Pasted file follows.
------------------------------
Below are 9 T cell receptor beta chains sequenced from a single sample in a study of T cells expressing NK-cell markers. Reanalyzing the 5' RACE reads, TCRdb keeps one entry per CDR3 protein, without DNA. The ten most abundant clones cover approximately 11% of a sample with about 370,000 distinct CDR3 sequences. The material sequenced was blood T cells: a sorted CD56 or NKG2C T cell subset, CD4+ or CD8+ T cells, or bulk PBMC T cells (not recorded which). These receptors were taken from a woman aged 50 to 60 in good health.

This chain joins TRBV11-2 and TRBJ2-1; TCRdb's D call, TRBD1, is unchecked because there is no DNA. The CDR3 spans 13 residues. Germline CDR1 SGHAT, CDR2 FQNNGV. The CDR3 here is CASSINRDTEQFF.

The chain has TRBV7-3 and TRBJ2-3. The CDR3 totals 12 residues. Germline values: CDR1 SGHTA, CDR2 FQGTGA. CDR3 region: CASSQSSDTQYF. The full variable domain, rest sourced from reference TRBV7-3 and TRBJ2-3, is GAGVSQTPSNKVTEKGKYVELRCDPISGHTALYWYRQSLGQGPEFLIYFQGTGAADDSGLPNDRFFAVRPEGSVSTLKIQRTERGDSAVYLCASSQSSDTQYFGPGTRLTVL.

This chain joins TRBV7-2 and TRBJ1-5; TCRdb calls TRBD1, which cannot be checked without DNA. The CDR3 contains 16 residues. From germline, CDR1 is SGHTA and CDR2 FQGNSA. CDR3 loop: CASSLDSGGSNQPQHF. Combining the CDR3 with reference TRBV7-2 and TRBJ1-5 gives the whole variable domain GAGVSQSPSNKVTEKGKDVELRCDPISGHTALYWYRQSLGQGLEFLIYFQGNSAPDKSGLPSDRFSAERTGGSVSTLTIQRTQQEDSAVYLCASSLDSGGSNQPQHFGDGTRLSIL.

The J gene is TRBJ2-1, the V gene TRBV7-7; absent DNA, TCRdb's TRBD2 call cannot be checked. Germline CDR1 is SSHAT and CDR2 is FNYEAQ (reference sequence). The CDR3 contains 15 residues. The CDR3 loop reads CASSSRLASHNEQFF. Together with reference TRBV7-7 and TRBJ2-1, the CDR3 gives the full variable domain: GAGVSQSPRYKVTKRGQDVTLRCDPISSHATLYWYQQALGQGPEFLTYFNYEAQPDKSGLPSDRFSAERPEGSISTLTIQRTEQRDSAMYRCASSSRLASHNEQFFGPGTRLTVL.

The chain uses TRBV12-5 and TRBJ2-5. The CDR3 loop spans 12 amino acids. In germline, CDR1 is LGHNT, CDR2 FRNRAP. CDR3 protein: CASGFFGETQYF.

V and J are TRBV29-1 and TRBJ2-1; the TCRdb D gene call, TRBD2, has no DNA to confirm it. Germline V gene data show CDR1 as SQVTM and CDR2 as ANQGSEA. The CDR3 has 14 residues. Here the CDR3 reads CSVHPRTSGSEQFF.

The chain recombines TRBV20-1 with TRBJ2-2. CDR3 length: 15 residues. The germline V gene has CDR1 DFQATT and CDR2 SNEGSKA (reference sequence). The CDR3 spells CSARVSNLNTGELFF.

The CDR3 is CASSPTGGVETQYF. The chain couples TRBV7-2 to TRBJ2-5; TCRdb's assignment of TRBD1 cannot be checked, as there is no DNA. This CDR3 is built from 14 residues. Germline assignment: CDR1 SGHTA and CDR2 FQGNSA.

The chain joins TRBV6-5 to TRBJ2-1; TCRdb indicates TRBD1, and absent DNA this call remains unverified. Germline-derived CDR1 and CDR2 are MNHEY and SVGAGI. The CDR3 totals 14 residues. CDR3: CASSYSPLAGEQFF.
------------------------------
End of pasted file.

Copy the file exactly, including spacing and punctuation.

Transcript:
Below are 9 T cell receptor beta chains sequenced from a single sample in a study of T cells expressing NK-cell markers. Reanalyzing the 5' RACE reads, TCRdb keeps one entry per CDR3 protein, without DNA. The ten most abundant clones cover approximately 11% of a sample with about 370,000 distinct CDR3 sequences. The material sequenced was blood T cells: a sorted CD56 or NKG2C T cell subset, CD4+ or CD8+ T cells, or bulk PBMC T cells (not recorded which). These receptors were taken from a woman aged 50 to 60 in good health.

This chain joins TRBV11-2 and TRBJ2-1; TCRdb's D call, TRBD1, is unchecked because there is no DNA. The CDR3 spans 13 residues. Germline CDR1 SGHAT, CDR2 FQNNGV. The CDR3 here is CASSINRDTEQFF.

The chain has TRBV7-3 and TRBJ2-3. The CDR3 totals 12 residues. Germline values: CDR1 SGHTA, CDR2 FQGTGA. CDR3 region: CASSQSSDTQYF. The full variable domain, rest sourced from reference TRBV7-3 and TRBJ2-3, is GAGVSQTPSNKVTEKGKYVELRCDPISGHTALYWYRQSLGQGPEFLIYFQGTGAADDSGLPNDRFFAVRPEGSVSTLKIQRTERGDSAVYLCASSQSSDTQYFGPGTRLTVL.

This chain joins TRBV7-2 and TRBJ1-5; TCRdb calls TRBD1, which cannot be checked without DNA. The CDR3 contains 16 residues. From germline, CDR1 is SGHTA and CDR2 FQGNSA. CDR3 loop: CASSLDSGGSNQPQHF. Combining the CDR3 with reference TRBV7-2 and TRBJ1-5 gives the whole variable domain GAGVSQSPSNKVTEKGKDVELRCDPISGHTALYWYRQSLGQGLEFLIYFQGNSAPDKSGLPSDRFSAERTGGSVSTLTIQRTQQEDSAVYLCASSLDSGGSNQPQHFGDGTRLSIL.

The J gene is TRBJ2-1, the V gene TRBV7-7; absent DNA, TCRdb's TRBD2 call cannot be checked. Germline CDR1 is SSHAT and CDR2 is FNYEAQ (reference sequence). The CDR3 contains 15 residues. The CDR3 loop reads CASSSRLASHNEQFF. Together with reference TRBV7-7 and TRBJ2-1, the CDR3 gives the full variable domain: GAGVSQSPRYKVTKRGQDVTLRCDPISSHATLYWYQQALGQGPEFLTYFNYEAQPDKSGLPSDRFSAERPEGSISTLTIQRTEQRDSAMYRCASSSRLASHNEQFFGPGTRLTVL.

The chain uses TRBV12-5 and TRBJ2-5. The CDR3 loop spans 12 amino acids. In germline, CDR1 is LGHNT, CDR2 FRNRAP. CDR3 protein: CASGFFGETQYF.

V and J are TRBV29-1 and TRBJ2-1; the TCRdb D gene call, TRBD2, has no DNA to confirm it. Germline V gene data show CDR1 as SQVTM and CDR2 as ANQGSEA. The CDR3 has 14 residues. Here the CDR3 reads CSVHPRTSGSEQFF.

The chain recombines TRBV20-1 with TRBJ2-2. CDR3 length: 15 residues. The germline V gene has CDR1 DFQATT and CDR2 SNEGSKA (reference sequence). The CDR3 spells CSARVSNLNTGELFF.

The CDR3 is CASSPTGGVETQYF. The chain couples TRBV7-2 to TRBJ2-5; TCRdb's assignment of TRBD1 cannot be checked, as there is no DNA. This CDR3 is built from 14 residues. Germline assignment: CDR1 SGHTA and CDR2 FQGNSA.

The chain joins TRBV6-5 to TRBJ2-1; TCRdb indicates TRBD1, and absent DNA this call remains unverified. Germline-derived CDR1 and CDR2 are MNHEY and SVGAGI. The CDR3 totals 14 residues. CDR3: CASSYSPLAGEQFF.